Friday, October 9, 2009


Nothing is more aggravating for the dog owner than a picky, fussy eater. And why does this happen to be the dog that you have big hopes for in the show ring? By the time you’re just about ready to have a nervous break down switching and trying new foods for “Ms. Priss”, she decides to eat something you give her. FINALLY! Oh, no, no, no…….don’t get too comfortable and feel you’ve finally conquered this food war. Your little darling has other ideas in mind. This new food might have tempted her for awhile, but she’s wondering what else you have hiding in the refrigerator that she can get you to give to her. All it takes for her to accomplish her goal is to……….go off her food AGAIN! You don’t think that they have your number? Oh yeah, they do. Our spoiled rotten dogs are no different then children. They know what works to get them what they want from you.

Unless there is a physical reason like an illness, most dogs are good eaters. It’s something that comes natural to them. They should never be thinking about it. You put the bowl down and they eat. It’s when they are thinking too much about it, that it becomes a problem and a “pain in the arse” dog is created. If he is not sick……then the fussy dog is created. Any dog can have a tummy ache and not feel like eating. Then you need to find out what is causing the problem for him.

Some dogs can be very emotional or very sensitive to their surroundings. Every little thing might bother these kinds of dogs. Any change in their environment can set them off and make them refuse to eat. As we all know, dogs are creatures of habit. That’s why it’s smart not to change their feeding schedule too often. Stick to a routine.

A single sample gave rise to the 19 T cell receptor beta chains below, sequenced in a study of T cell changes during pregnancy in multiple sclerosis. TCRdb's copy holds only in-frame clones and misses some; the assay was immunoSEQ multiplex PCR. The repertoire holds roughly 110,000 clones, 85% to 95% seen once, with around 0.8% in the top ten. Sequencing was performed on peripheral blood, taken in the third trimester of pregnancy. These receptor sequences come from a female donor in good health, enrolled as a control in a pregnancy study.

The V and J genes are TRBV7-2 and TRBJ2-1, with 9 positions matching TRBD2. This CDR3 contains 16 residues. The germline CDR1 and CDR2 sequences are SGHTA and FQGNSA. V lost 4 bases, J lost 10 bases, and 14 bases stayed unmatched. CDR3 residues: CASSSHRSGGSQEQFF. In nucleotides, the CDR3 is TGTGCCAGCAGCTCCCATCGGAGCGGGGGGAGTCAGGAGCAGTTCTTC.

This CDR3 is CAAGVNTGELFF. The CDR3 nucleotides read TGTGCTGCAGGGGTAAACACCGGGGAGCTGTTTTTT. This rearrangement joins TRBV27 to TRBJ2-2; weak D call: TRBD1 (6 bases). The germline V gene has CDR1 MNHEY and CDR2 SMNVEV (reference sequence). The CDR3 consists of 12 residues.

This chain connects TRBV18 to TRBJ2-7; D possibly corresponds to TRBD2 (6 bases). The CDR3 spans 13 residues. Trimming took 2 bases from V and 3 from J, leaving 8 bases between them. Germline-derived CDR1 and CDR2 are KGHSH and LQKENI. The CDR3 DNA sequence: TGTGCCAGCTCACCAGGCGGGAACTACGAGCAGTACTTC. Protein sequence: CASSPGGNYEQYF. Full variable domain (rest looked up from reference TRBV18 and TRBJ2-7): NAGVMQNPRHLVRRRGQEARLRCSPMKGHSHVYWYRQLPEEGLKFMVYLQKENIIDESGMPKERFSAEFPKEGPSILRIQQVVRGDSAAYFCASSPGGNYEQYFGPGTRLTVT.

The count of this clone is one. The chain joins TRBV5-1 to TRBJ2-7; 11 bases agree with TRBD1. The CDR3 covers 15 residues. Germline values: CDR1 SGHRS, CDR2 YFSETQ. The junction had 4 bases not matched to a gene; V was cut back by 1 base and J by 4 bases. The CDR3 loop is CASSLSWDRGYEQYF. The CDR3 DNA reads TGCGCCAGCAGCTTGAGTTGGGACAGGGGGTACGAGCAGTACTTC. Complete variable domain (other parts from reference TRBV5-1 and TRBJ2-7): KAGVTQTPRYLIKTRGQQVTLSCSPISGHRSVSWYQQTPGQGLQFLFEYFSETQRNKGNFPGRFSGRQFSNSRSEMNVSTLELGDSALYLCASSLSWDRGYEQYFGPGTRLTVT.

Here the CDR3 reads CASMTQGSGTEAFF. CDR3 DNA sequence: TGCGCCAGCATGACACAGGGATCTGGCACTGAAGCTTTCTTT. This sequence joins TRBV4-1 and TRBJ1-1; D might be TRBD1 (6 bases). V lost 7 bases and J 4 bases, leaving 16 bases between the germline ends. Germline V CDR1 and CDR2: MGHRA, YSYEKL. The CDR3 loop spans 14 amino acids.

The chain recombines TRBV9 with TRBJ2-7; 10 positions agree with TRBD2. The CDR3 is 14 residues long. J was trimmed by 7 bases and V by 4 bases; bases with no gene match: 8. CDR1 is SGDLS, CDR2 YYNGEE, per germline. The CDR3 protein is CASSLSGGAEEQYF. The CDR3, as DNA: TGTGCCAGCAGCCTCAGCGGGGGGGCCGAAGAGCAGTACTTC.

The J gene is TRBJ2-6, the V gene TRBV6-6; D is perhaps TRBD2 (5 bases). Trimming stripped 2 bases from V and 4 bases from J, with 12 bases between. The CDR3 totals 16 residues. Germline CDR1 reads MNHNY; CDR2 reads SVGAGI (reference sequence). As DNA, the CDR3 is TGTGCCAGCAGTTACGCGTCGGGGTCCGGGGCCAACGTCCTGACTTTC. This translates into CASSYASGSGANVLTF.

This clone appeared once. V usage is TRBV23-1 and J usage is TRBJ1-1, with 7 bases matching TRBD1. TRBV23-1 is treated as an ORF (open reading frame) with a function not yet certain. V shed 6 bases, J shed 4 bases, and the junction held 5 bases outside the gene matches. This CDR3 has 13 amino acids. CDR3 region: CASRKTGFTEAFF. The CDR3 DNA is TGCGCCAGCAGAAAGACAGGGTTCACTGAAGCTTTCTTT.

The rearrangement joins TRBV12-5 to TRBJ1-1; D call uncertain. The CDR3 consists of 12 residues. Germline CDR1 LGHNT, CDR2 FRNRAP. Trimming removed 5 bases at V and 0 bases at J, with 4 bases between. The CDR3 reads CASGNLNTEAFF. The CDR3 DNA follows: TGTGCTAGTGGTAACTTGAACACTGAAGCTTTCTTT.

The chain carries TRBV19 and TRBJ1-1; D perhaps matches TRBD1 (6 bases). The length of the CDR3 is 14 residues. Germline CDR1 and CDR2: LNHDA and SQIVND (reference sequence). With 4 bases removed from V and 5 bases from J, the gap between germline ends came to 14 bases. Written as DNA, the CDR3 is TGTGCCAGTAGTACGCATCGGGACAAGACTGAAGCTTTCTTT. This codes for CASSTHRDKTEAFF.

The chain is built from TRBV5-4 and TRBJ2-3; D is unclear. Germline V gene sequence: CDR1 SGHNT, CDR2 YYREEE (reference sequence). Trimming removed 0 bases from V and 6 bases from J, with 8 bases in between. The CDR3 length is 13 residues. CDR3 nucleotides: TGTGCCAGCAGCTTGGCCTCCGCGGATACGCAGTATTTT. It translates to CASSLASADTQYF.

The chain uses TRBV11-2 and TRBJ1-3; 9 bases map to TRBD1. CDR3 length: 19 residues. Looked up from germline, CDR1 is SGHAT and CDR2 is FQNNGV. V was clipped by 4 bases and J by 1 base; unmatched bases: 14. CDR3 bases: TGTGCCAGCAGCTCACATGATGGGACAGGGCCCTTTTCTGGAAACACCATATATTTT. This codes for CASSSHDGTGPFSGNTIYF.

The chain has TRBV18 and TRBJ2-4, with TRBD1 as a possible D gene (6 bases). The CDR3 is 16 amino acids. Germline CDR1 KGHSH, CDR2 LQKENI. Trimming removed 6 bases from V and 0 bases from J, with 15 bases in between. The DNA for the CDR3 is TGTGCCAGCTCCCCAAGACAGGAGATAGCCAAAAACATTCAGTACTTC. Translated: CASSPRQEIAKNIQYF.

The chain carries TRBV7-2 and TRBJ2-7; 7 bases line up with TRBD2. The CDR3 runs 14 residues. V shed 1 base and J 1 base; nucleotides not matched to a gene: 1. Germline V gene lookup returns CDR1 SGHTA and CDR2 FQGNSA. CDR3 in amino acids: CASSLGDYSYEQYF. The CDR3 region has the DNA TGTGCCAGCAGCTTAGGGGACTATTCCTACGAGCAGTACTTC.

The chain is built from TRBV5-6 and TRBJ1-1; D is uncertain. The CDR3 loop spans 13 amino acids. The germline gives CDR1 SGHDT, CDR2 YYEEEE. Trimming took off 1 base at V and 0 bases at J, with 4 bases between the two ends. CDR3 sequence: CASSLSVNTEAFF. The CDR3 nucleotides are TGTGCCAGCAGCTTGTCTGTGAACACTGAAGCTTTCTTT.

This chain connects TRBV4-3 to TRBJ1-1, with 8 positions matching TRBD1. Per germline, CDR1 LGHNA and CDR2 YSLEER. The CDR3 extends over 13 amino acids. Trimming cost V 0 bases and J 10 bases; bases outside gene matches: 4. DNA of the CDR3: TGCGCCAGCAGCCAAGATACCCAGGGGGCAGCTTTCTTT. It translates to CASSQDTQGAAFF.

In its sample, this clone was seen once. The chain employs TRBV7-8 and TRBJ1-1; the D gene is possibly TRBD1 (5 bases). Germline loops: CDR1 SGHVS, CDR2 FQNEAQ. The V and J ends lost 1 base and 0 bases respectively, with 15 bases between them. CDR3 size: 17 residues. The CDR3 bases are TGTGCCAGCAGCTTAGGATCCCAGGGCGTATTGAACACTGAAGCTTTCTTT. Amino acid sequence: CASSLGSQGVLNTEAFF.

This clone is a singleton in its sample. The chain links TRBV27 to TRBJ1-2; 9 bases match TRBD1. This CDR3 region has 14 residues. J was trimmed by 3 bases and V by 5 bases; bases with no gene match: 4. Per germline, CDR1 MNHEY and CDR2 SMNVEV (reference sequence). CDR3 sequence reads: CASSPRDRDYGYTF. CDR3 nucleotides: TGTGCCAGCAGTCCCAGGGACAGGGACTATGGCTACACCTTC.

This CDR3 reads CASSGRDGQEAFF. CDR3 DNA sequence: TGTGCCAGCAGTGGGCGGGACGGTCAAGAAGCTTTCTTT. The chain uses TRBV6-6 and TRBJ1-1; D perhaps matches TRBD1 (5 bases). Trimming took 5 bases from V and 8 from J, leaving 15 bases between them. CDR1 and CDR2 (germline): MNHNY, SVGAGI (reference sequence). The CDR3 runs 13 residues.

We all have had a favorite dog. This might be the dog that we lavish more affection to. He might be the one that we give lots of treats to, and even the occasional table scrap to. He knows you adore him and sometimes he will milk everything he can get from you because he knows all he has to do his look at you with those “big browns” and you’re going to give in to him. Being the pack leader that the owner needs to be must also extend to feeding the dog. Now some dogs may not like a certain brand of dog food. That’s alright. Once you have found a dog food that he likes, this is the food you should stick with feeding him.

I believe more than anything else, it is we humans who cause some or our dogs to have bad eating habits. If you see your dog walk away from his bowel and not eat his food, the first thing to do is to make sure the dog is not sick. Once your find out that he doesn’t have a medical problem, then you know that the dog is “playing you.” It becomes a battle of wills. If he doesn’t eat, you will add a little of this and a little of that…..anything to get him to eat. If he waits a little longer, maybe next time you’ll add a big old piece of steak to his dinner. This is not a stupid breed that we chose to own. The more we fuss, the more they win their way. Don’t ever think that your dog can’t read you. He can pick up on just about any mood that you are experiencing. If he feels that you get anxious around the time that you have to feed him, he picks up on this mood. Then he may choose not to eat. You get mad. You get frustrated and may tell him, “That’s it. I’ve had it with you. Either you eat your food or you're not getting anything.” Yeah, sure……..until the next time you add something else. Maybe he’ll like that additive better! He’ll wait!